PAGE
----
News Coverage

05 December 2023

THE ASPEN TIMES: Posada on Public Land: Outdoor Tree-cutting Event Offers ‘Great Experience’ for Roaring Fork Latino Community

Category: News Coverage

A partnership between an advocacy group and a government agency aims to increase Latino visitorship to public lands, and — anecdotally, at least — it’s working.

Defiende Nuestra Tierra, the Latinx outreach arm of conservation advocacy group Wilderness Workshop, and the Aspen-Sopris Ranger District of the White River National Forest partnered for their fourth annual Christmas tree-cutting Posada event on Saturday.

Families and community members from the Roaring Fork Valley — and beyond — came to the Babbish Gulch Trailhead to pick out and cut down their Christmas trees in the forest, but they stayed for tamales, champurrado, and music. Adults and children lapped a small hill on their sleds, and kids sat enraptured listening to a storybook reading of Smokey the Bear in Spanish.

Posadas are a Latin American Christmas tradition in celebration of the Christmas season. Practices vary regionally, but the primary focus is gathering as a community. At Mexico’s posadas, tamales and champurrado, a spiced take on hot chocolate, are staples.

And in its fourth year, the event is firmly planted as a beloved tradition. The 150 pre-registration slots for free tree-cutting permits filled quickly, but the Aspen-Sopris District representatives still sold the $10 permit to anyone else interested.

“I think once we mentioned that this is a family event, an event for making memories, that (resonated),” Defiende Director Omar Sarabia said. “That’s super important to the Latino community.”

Sarabia said that he hopes to expand the event in the future, offering even more free permits and potentially expanding beyond the Babbish Gulch Trailhead — one attendee drove from Edwards for the Posada.

Families with multiple generations attended, letting their kids pick out a tree and lugging it back to the car before gathering around the small fire pit for warm refreshments.

Soira Seja came from New Castle with her mom and 5-year-old son, Benjamin, to pick out a tree and visit with friends and neighbors. It was their posada tree-cutting event, but Seja said it would become a tradition for her family.

Seja is an avid hiker and backpacker but acknowledged that public land use in the Latino community is “definitely” lacking. But seeing so many people at the posada, picking up maps and seeing their kids hear the story of Smokey the Bear in Spanish, gave her hope.

“I think this event is a great experience,” she said. “I see a lot of Latino families here (at the posada).”

It was the first Posada for Iris Salamanca, the new DEIA (Diversity, Equity, Inclusion, and Accessibility) Information Assistant for the White River National Forest. She also is a native Spanish speaker. At the posada, she walked attendees through the tree-cutting and tagging process in both English and Spanish. And she was the one to read the story of Smokey the Bear in Spanish.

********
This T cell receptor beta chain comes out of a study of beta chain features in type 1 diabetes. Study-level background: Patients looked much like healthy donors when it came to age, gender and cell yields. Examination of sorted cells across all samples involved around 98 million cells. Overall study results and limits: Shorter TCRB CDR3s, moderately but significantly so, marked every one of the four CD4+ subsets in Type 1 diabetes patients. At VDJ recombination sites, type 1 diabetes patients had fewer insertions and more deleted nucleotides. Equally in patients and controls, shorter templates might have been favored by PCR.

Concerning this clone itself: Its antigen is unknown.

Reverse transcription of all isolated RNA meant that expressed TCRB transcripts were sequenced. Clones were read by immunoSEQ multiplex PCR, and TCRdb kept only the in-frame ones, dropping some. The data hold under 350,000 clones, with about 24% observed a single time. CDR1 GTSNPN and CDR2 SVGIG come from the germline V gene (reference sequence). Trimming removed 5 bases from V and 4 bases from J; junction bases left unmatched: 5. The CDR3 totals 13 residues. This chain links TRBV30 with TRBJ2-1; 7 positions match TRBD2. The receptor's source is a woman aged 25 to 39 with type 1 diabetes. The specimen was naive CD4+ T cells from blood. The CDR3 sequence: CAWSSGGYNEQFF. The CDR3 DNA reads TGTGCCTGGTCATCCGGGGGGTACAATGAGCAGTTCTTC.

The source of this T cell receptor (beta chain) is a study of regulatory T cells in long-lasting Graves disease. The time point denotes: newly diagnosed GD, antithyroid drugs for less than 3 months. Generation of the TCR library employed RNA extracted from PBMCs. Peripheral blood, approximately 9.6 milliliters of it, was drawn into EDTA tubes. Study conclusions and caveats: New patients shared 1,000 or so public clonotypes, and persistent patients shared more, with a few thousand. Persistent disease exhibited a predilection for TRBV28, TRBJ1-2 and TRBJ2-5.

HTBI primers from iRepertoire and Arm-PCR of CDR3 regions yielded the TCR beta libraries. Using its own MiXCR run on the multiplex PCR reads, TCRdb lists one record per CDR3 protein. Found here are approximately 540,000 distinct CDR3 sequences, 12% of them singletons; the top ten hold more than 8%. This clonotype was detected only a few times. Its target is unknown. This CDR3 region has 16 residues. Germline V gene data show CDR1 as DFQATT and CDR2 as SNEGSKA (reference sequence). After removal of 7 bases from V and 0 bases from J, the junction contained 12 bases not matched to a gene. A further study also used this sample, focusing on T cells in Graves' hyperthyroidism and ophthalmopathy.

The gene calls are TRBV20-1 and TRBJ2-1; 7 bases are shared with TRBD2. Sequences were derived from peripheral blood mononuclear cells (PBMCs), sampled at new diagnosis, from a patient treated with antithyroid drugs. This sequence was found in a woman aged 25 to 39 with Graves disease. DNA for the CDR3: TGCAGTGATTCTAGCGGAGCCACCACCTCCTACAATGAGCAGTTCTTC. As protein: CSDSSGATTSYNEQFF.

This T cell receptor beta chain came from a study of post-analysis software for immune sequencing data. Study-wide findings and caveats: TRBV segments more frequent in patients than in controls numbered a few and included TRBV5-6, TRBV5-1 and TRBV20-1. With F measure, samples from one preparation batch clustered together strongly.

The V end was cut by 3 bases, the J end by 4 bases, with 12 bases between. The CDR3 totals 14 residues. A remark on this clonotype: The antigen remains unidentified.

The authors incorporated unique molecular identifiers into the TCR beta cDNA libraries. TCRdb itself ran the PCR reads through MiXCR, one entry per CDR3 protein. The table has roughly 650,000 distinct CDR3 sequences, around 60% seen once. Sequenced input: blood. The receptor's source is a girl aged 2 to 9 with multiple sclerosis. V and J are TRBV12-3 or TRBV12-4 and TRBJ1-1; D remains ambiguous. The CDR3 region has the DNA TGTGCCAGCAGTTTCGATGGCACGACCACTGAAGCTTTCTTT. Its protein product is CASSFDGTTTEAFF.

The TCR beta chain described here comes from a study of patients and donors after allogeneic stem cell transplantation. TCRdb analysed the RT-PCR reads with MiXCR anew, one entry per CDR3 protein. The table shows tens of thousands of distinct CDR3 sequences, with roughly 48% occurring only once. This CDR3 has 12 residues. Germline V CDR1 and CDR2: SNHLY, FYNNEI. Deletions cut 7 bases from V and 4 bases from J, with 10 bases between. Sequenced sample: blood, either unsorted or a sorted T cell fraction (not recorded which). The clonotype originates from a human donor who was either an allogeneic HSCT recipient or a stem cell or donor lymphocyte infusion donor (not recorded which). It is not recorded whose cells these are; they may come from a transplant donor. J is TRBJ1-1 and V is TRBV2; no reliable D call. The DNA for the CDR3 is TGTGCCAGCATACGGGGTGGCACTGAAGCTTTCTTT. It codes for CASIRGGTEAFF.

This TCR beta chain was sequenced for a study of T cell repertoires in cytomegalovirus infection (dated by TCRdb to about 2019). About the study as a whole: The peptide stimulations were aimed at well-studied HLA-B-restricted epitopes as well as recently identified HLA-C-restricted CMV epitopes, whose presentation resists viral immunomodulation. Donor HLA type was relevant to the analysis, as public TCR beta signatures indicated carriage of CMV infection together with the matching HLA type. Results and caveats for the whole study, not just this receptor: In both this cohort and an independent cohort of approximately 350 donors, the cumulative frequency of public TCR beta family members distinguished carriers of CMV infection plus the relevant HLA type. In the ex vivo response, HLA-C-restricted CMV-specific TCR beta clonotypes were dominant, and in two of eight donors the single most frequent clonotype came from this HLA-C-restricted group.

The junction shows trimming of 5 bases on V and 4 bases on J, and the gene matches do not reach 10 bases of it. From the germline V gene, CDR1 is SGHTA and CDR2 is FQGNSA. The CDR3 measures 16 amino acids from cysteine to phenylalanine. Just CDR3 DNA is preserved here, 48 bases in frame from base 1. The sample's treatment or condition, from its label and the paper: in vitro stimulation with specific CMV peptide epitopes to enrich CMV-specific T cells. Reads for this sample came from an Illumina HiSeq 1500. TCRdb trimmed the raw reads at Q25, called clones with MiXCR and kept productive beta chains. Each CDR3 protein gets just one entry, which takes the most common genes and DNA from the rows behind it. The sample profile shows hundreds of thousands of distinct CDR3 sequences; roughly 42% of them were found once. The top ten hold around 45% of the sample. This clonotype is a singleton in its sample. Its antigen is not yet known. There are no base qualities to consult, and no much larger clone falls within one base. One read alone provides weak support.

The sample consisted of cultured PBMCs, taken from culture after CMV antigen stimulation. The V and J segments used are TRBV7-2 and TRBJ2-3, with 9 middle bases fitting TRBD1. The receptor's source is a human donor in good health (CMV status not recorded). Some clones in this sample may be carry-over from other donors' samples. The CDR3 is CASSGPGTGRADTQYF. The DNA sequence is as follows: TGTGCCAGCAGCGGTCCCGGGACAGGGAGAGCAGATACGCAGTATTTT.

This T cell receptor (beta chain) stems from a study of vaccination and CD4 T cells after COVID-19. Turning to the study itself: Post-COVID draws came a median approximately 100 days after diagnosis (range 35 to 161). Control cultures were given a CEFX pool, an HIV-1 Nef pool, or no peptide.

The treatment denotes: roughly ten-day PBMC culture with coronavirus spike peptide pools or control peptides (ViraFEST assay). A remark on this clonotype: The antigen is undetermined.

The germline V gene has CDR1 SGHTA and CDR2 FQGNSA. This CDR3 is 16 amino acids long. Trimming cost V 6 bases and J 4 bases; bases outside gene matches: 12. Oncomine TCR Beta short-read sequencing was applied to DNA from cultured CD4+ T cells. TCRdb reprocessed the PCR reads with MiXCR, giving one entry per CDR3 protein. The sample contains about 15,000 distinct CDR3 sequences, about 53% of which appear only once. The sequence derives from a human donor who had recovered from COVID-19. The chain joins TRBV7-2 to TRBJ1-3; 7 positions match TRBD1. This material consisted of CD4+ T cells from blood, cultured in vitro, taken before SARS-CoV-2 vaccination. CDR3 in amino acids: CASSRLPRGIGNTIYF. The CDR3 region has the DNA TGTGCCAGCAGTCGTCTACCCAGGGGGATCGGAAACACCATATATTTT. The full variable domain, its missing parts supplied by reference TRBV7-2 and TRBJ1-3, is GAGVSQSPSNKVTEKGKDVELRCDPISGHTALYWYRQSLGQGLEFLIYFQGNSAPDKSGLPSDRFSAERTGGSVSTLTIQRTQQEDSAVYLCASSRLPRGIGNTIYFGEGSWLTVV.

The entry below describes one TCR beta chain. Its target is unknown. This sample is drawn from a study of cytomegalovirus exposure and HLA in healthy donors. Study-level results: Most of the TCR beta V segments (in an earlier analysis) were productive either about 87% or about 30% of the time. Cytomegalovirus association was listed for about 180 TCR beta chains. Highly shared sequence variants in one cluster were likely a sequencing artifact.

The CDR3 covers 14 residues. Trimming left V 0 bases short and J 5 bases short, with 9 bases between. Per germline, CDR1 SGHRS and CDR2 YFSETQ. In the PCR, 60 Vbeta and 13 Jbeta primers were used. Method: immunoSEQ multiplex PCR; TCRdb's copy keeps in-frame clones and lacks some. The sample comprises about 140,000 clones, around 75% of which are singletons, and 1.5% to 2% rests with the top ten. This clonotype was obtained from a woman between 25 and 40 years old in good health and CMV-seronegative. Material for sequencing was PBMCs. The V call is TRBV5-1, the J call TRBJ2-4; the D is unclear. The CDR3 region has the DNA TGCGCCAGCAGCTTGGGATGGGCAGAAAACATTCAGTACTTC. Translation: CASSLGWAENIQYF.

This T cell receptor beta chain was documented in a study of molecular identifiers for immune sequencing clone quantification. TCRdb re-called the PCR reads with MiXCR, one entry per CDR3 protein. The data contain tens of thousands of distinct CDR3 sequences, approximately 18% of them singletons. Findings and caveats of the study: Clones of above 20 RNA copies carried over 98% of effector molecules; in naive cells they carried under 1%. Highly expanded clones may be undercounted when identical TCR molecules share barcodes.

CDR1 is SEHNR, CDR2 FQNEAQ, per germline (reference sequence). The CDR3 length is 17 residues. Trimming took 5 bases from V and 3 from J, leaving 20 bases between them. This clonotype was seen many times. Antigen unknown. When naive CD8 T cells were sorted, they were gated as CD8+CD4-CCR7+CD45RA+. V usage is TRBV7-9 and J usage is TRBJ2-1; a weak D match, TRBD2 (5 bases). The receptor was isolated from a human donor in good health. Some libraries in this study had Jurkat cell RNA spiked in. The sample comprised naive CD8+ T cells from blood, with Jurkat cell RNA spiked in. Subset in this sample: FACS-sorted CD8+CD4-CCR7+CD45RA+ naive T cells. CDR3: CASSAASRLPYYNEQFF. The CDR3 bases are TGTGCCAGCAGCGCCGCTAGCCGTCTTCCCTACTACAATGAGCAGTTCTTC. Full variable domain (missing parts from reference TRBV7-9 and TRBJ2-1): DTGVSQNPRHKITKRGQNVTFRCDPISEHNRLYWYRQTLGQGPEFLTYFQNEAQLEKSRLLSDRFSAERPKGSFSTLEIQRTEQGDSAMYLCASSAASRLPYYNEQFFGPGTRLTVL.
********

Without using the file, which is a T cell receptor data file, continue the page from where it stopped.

Sarabia has always attended the posadas to meet Spanish speakers and inform them of the process, but this is the first year that a uniformed Forest Service worker could greet attendees and explain the tree-cutting process in Spanish.

The posada was a fun, engaging event that fits into her role’s larger goal of increasing minority, particularly Latino, visitorship to the Forest.

“I’ve talked to a lot of people about why they enjoy the event and keep returning. And it’s good to know word is spreading about this event,” she said. “Being able to speak to people in Spanish (visibly) changes their comfort level.”

Growing up in a Latino household and community in Grand Junction, Salamanca said she witnessed firsthand the hesitancy to attend events or use public lands if her family anticipated a language barrier.

Hispanic-identifying people accounted for just 3.9% of visitors to White River National Forest in 2017, according to the most recent USDA Forest Service National Visitor Use Monitoring survey.

Without more recent data, it’s hard to know if that number has changed in the past six years. However, U.S. Census data estimates the Hispanic population in Garfield and Eagle counties is approximately 30% and 11% in Pitkin County. In the Roaring Fork School District, Hispanic students comprise more than half of the student body.

To work toward increased Latino visitorship, Defiende has partnered with the Forest to widely implement Spanish-language messaging. From trailhead signs to press releases, more and more content from the Forest is offered immediately in both English and Spanish. They also partner with the Forest for Latino Conservation Week.

Defiende unveiled their Camino Latino map, a bilingual map of public lands across the Roaring Fork and Colorado River valleys, this summer.

For the Forest’s part, getting families and community members out to the posada introduces first-time visitors to the concept that public lands are there for them.

“Even though it’s their backyard, sometimes it’s their first time up here,” said Aspen-Sopris Acting District Ranger Jennifer Schuller. “It’s the first step to future opportunities to use the forest.”
The Forest’s tree-cutting program runs through Dec. 31. Learn more about the program, purchase a permit, and find maps for tree-cutting locations at

Written by Josie Taris for The Aspen Times. 

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